Law is a system of rules that are created and enforced by social or governmental institutions to regulate behaviour. It can be formulated by collective or individual legislatures, resulting in statutes, decrees and regulations, or established through judicial decisions, which result in a body of precedent known as case law. Law can also be set by private individuals through legally binding contracts, for example property agreements.
The precise definition of law has been the subject of longstanding debate, and is a central part of philosophical thought, sociology and ethics. It has been described as a science, an art and a moral imperative. From a methodological viewpoint, the law differs from the empirical sciences (such as the laws of gravity) and from other disciplines such as social science. Its statements are normative rather than descriptive and causal, and it provides an order or guidance to human activities.
There are many different areas of law, which can be classified by their intended purpose, or the types of relationships they govern. In broad terms, these include criminal law, commercial law and administrative law. The subjects of family law, labour law and property law are more specific.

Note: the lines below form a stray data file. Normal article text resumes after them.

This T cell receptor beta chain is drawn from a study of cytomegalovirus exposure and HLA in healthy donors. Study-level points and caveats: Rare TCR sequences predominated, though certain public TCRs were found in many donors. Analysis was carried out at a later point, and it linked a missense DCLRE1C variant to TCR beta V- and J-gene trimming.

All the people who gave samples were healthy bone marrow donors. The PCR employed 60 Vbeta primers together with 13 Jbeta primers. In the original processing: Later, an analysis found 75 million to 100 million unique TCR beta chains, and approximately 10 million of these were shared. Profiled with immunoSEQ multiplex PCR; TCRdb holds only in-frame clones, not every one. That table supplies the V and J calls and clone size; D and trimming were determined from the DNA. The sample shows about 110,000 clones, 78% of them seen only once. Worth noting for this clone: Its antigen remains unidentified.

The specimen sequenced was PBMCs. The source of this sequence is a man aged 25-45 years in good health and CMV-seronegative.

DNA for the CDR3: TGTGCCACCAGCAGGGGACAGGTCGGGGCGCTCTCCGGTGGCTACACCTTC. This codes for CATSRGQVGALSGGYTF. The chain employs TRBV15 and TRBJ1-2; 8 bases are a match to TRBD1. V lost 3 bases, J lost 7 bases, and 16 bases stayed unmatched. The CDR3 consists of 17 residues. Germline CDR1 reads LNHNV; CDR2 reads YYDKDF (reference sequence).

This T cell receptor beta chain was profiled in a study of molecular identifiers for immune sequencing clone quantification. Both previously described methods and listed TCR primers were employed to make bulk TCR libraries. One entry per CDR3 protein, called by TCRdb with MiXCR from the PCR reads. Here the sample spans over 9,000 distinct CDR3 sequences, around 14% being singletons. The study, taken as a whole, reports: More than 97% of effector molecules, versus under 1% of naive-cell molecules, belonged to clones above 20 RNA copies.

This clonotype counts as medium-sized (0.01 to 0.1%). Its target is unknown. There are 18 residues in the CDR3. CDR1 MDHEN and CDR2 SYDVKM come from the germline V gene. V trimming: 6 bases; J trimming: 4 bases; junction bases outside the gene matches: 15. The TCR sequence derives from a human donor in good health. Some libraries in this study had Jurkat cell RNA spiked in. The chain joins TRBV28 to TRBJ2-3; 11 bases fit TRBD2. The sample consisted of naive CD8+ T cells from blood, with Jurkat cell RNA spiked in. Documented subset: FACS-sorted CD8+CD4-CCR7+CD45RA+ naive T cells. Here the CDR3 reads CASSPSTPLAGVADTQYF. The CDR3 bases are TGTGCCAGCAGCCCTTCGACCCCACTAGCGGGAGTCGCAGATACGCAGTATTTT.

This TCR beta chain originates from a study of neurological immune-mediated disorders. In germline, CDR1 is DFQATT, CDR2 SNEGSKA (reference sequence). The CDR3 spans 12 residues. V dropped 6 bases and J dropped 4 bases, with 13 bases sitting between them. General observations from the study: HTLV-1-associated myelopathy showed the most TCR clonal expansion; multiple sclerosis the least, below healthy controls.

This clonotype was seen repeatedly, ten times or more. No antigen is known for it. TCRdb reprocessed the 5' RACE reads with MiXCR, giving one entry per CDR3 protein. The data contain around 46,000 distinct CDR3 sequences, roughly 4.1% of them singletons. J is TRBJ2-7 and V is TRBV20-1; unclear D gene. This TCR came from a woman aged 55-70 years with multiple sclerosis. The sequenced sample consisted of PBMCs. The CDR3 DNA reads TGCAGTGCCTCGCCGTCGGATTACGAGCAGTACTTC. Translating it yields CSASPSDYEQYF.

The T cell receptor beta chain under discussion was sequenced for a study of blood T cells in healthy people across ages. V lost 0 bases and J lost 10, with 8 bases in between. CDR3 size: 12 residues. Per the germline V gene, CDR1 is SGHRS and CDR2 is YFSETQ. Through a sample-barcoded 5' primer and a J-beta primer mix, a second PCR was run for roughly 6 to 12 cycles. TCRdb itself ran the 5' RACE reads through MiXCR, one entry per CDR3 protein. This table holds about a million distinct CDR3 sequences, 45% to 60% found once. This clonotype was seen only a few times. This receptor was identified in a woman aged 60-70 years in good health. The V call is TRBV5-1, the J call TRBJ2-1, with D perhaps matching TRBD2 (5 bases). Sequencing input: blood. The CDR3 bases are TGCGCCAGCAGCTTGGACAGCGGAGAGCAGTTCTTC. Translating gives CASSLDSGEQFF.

For instance, family law covers marriage, divorce and child custody; it also covers the rights of parents to their children. Labour law focuses on the tripartite industrial relationship between employer, employee and trade union, and covers issues such as worker safety and pay. Property law includes land law and personal property; it also covers intellectual property, company law and trusts.
In countries with common law systems, judicial decisions are given the status of law and placed on an equal footing with legislative statutes and executive regulations. This is known as the “doctrine of precedent”, and it means that a court’s decision will affect future cases which address the same issue. In contrast, in civil law systems, judicial decisions are not automatically binding on future courts.
The law varies between societies, and there is a considerable degree of regional variation in legal practice and legislation. However, there are many shared features of the law in modern society, and it is these which underpin international treaties and agreements between nations. In addition, there are some legal fields that are cross-nationally relevant, for example human rights, tax and banking law. Articles about these will tend to be more technical and may take a position on controversial changes to legislation. These will usually appear in specialist encyclopedic publications. In other areas, articles will be more focused on current news and developments, and these can often be found in daily newspapers and periodicals. This style of article is suited to readers who are familiar with the subject matter and have a reasonably high level of knowledge. These types of articles are generally shorter than those found in encyclopedic publications. For this reason, the term “news” is sometimes used to distinguish them from more specialist articles.